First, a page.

Saturday, March 7, 2015

Carson qualified to critique the "Scientific" Consensus on Human Origins



Ben Carson, the former neurosurgeon who is running for president, made waves this week when he denied evolutionary “science” and affirmed “creationism” in an interview. The response to Carson has been culturally revealing. He was immediately labeled some kind of religious zealot and castigated for disagreeing with the so-called “scientific consensus”. 

Back in 2008, the film “Expelled: No Intelligence Allowed” persuasively contended the mainstream science establishment suppresses academics who believe they see evidence of intelligent design in nature and who criticize evidence supporting Darwinian evolution and the modern evolutionary synthesis as a "scientific conspiracy to keep God out of the nation's laboratories and classrooms.” No matter your position on creationism (or intelligent design), before you buy the so-called “scientific consensus” Carson is getting mocked for criticizing, see that film and do some reading on how modern origins studies are being conducted, and by whom. 

As for Carson getting ridiculed because he is some stripe of creationist, I think he’s pretty qualified to give an analysis. Carson was a professor of neurosurgery, oncology, plastic surgery, and pediatrics, and he was the director of pediatric neurosurgery at Johns Hopkins Hospital. At age 33, he became the youngest major division director in the hospital's history as director of pediatric neurosurgery. He was also a co-director of the Johns Hopkins Craniofacial Center. He specialized in traumatic brain injuries, brain and spinal cord tumors, achondroplasia, neurological and congenital disorders, craniosynostosis, epilepsy, and trigeminal neuralgia. Furthermore, several scientific organizations and fellowships have given him awards and inducted them in to their halls of fame, not to mention he has 38 honorary doctorates for his contributions to modern brain surgery. See his full Wiki page here.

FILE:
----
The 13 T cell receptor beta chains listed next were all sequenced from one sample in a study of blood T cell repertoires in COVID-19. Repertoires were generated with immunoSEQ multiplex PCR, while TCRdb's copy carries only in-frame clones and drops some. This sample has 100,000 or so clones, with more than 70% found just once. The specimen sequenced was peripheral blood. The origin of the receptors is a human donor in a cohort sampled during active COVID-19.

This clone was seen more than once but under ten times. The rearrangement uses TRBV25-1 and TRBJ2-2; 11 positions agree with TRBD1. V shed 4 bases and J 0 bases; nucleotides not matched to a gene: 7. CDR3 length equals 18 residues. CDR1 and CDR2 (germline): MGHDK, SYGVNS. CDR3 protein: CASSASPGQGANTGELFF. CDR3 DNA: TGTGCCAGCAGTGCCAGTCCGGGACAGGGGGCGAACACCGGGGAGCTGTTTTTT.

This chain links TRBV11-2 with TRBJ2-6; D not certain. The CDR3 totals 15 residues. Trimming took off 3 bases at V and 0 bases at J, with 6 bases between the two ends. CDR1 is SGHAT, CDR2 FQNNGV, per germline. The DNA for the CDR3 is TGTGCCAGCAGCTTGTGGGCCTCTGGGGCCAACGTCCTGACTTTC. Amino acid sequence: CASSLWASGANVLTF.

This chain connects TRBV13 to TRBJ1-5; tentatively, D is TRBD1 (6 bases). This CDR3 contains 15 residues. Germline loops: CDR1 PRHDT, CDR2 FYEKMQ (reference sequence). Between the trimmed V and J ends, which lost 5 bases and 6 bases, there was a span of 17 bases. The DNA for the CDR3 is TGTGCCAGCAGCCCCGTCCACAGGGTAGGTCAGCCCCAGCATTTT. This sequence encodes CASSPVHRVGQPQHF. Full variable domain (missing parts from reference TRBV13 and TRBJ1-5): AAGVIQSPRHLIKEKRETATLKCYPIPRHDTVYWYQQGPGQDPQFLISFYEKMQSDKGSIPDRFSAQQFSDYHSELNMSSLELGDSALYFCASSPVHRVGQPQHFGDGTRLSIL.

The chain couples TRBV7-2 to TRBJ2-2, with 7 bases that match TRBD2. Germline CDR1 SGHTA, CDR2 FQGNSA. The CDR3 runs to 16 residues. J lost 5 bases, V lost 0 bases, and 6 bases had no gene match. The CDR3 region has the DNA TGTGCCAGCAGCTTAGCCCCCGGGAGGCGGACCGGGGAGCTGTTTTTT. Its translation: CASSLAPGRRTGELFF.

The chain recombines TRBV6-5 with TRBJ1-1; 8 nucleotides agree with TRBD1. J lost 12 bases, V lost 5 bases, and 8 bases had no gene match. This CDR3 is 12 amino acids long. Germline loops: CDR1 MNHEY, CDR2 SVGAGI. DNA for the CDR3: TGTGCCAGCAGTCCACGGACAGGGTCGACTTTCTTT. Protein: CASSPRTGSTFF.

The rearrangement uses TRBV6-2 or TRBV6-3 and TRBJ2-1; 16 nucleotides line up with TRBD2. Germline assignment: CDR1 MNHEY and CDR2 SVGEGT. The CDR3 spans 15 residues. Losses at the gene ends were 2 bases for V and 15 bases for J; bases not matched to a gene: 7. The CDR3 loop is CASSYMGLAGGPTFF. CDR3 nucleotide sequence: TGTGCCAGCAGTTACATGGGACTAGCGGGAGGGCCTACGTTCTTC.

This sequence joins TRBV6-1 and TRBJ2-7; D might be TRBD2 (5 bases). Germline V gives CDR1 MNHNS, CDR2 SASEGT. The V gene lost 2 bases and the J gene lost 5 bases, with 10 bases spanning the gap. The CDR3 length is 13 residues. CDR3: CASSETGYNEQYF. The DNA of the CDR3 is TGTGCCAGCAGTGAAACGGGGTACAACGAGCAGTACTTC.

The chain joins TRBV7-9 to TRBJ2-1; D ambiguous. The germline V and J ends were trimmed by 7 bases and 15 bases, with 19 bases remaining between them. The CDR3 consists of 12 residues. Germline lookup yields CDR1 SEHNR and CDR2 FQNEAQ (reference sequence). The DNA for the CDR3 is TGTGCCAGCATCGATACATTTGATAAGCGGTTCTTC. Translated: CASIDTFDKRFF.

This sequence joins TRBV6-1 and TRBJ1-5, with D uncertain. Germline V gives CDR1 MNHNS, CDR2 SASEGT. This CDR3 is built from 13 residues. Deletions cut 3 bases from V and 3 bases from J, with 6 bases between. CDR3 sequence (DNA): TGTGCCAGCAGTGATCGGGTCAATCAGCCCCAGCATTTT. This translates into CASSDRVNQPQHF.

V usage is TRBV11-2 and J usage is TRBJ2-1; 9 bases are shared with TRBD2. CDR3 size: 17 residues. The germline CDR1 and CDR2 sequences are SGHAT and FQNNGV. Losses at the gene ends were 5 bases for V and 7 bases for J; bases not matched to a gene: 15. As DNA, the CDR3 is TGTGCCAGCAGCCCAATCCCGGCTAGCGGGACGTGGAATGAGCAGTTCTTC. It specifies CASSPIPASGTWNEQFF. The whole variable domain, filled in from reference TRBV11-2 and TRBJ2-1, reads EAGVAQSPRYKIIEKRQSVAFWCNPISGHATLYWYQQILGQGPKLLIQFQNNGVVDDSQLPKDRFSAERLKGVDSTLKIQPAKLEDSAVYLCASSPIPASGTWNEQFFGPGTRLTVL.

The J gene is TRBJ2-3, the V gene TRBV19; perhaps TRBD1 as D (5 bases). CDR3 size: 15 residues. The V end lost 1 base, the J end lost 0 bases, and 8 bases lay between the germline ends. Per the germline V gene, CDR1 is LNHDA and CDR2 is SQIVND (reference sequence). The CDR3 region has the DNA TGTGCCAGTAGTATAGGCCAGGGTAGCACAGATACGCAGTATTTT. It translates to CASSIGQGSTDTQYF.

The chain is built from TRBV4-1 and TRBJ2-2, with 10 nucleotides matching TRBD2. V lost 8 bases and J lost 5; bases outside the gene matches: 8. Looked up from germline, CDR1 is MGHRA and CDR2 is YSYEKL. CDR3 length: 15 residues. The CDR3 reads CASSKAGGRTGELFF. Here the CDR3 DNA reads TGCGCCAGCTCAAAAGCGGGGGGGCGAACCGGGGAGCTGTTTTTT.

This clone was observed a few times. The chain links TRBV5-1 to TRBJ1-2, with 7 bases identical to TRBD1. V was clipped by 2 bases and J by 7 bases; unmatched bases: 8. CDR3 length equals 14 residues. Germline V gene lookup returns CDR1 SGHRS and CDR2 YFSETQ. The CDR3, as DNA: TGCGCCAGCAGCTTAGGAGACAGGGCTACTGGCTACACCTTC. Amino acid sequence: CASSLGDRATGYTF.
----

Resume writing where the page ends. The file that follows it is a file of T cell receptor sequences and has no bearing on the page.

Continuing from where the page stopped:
Oh, I don’t know, I think he’s probably qualified to critique the “scientific consensus” on most things. 

The fact a man like Carson is getting attacked about this matter of origins, reveals how strong the suppression of true scientific work and discovery has become today. No one will benefit from the way things are in this arena.


Thursday, March 5, 2015

Bavinck on The Relationship Between Scripture and the Church




By way of comparing the Roman Catholic and Protestant (Reformed) views of Scripture's relationship with the Church, Herman Bavinck provided a helpful statement (see full treatise here):  


Hence, the relationship between Scripture and the church is totally different in Protestantism than in Roman Catholicism.  In Rome’s view the church is anterior to Scripture; the church is not built upon Scripture, but Scripture arose from the church; Scripture does indeed need the church, but the church does not need Scripture. The Reformation, however, again put the church on the foundation of Scripture and elevated Scripture high above the church. Not the church but Scripture, the Word of God, became the means of grace par excellence. Even the sacrament was subordinated to the Word and had neither meaning nor power apart from that Word. Now, in accordance with Christ’s ordinance, that Word was indeed administered in the midst of the congregation of believers by the minister, but this did not alter the fact that that Word was [also] put into everyone’s hands, that it was plain to everyone who studied it with a desire for salvation, that it exerted its power not only when it was proclaimed in public but also when it was studied and read at home. In that way Christians, who accepted that Word with a believing heart, were liberated from sacerdotalism. No longer did any person or thing stand between them and Christ. By faith they appropriated the whole of salvation, and in the sacrament they received the sign and seal of that reality. Thus the Reformation changed the Roman Catholic doctrine of the means of grace.